Ken Schienbein may be just one area business owner who is glad the Twins are not in the World Series this week.
Schienbein's new restaurant has been doing well in the fall season. But he said there was a noticeable drop during the baseball playoffs.
"I think the only thing that really hurt us has been the Twins game," Schienbein said. "Other than that it's been pretty solid. We're just trying to create a friendly family aspect. We're focusing on service and enthusiasm and getting to know the customers."
The restaurant north of Brainerd has a decidedly Western feel to it from the longhorns mounted on the wall to the sculpture of a cowboy with a saddle. Latigos Restaurant and Steakhouse opened in August on Highway 371 North near Brainerd International Raceway. Schienbein owns and operates the restaurant.
Schienbein worked at an area franchise restaurant for 20 years before he said corporate headaches led to a dream of owning his own restaurant.
In doing so he combined his other interests of raising quarter horses and Texas longhorns.
Deli Lane in the Raceway 66 convenience store next to Latigos Restaurant and Steakhouse will expand its food options with a sandwich deli and bakery, with an eye toward holiday pie sales. The additions should be completed in about three weeks.
Schienbein said he wanted to tie his personal life into the restaurant's theme. A friend made a display to help explain the name to guests. Latigo is used as the name for a strap that secures a saddle to a horse by use of a specialized knot to tighten the girth or cinch under the horse's belly. It is often called a cinch strap. Latigos is actually Spanish for whip or lash.
The restaurant's name has a few people confounded on how to pronounce the word. It may be easiest just to say it is not pronounced La-tee-go.
Schienbein said he focused on the steakhouse idea with Angus steak in porter, ribeye, filet and sirloin cuts because whenever he wanted a good steak he had to go home to cook it. But he said the restaurant is not limited to steaks.
"I bet we've sold more liver and onions than anything," he said.
Also on the menu are barbecue ribs, fish, seafood and pasta. Open for breakfast, lunch and dinner, the restaurant seats 96, including a side room for groups that can accommodate 30 to 35 people. Schienbein said he is booking groups for holiday parties and corporate meetings. The restaurant also caters and handled an group of 1,200 this summer.
With the new location, Schienbein was able to look at the restaurant's layout and design. He said the setting allows for efficiency in how food is handled and the kitchen is user friendly.
Linda Forcier (left), Raceway 66 convenience store manager, and Ken Schienbein, Latigos Restaurant and Steakhouse owner, recently talked about the newly opened restaurant and about plans for additions to the convenience store deli area. Forcier and Schienbein will be operating the convenience store deli. (Dispatch Photos by Renee Richardson)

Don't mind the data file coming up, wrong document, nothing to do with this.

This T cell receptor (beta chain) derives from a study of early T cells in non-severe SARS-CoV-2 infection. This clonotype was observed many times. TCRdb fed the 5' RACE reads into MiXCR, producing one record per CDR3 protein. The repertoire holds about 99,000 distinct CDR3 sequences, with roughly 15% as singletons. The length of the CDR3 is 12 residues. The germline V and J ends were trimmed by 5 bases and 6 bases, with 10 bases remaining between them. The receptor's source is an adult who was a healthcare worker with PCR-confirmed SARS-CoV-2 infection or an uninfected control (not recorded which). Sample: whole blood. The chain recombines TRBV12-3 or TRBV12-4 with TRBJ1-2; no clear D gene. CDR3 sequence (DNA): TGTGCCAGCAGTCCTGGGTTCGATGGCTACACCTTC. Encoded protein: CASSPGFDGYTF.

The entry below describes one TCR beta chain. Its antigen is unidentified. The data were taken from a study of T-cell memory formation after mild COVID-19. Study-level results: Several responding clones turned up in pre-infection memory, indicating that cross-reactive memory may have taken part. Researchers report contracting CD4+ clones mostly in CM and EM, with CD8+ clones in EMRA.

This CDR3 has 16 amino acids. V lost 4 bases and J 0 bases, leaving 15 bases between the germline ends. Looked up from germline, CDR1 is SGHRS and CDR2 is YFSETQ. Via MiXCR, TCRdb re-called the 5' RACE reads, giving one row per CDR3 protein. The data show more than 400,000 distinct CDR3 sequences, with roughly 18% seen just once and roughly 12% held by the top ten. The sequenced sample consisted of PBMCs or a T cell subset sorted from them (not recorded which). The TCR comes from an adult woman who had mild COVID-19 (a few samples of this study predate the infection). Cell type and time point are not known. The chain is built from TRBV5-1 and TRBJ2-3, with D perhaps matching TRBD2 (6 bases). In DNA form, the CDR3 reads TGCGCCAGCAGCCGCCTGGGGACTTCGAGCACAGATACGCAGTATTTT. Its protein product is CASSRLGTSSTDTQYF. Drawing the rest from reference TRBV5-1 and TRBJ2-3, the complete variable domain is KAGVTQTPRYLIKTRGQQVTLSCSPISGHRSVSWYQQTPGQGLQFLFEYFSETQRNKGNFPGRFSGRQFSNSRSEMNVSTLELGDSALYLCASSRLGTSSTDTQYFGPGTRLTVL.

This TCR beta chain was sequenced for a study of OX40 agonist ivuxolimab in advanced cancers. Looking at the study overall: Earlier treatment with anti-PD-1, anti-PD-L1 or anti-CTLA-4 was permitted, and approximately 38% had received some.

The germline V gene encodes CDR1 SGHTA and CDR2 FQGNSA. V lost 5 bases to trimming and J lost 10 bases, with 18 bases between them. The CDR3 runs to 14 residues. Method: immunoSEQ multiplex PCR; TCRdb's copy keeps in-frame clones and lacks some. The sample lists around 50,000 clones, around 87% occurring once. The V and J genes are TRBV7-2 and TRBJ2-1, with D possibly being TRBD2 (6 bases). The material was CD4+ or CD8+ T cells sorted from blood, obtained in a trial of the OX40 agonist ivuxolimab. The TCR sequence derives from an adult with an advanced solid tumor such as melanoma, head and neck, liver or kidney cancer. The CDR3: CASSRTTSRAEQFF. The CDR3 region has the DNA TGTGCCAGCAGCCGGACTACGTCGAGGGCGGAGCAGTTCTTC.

Latigos employees about 15 people. Schienbein said one of the keys has been employees with 10 to 15 years experience in the industry.
Even with the location next to the raceway and along a busy highway, Schienbein said 90 percent of his business comes from area residents. A residential area around Green Gables Road and the surrounding areas create its own neighborhood location.
And Schienbein wanted to emphasize the restaurant is not owned by the raceway's owner. Schienbein is also taking over operations of the next door Raceway 66 convenience store, which is owned by BIR. He said the key manager in the store is Linda Forcier and they have a free hand in operations from the ownership. Schienbein said he sees the Raceway 66 as a complement to his restaurant and Forcier wanted to create something that would let the store stand out from the multitude of convenience stores in the area.
Changes in the convenience store include adding a sandwich deli and bakery to the existing Deli Lane area of the store. Additions to the basic clubs and ham and cheese include specialty sandwiches such as sweet and sour pork, pesto chicken salad, Mediterranean tuna and roast pork with apple butter and caramelized onions.
"We want to feature some fancy ones just to see if they work or not -- they sound good," Schienbein said.
The sandwich deli will also include meats and breads so customers can come in and take out so they make their own sandwiches. And breakfast sandwiches are included along with other offerings of pizza and hamburgers. The bakery side includes cookies, muffins, doughnuts and pies.
The convenience store is also adding video and DVD rentals in the next two weeks.
At the restaurant, Schienbein said people are beginning to realize the restaurant has more than dinner steaks and the Sunday breakfast and lunch traffic is getting busier.
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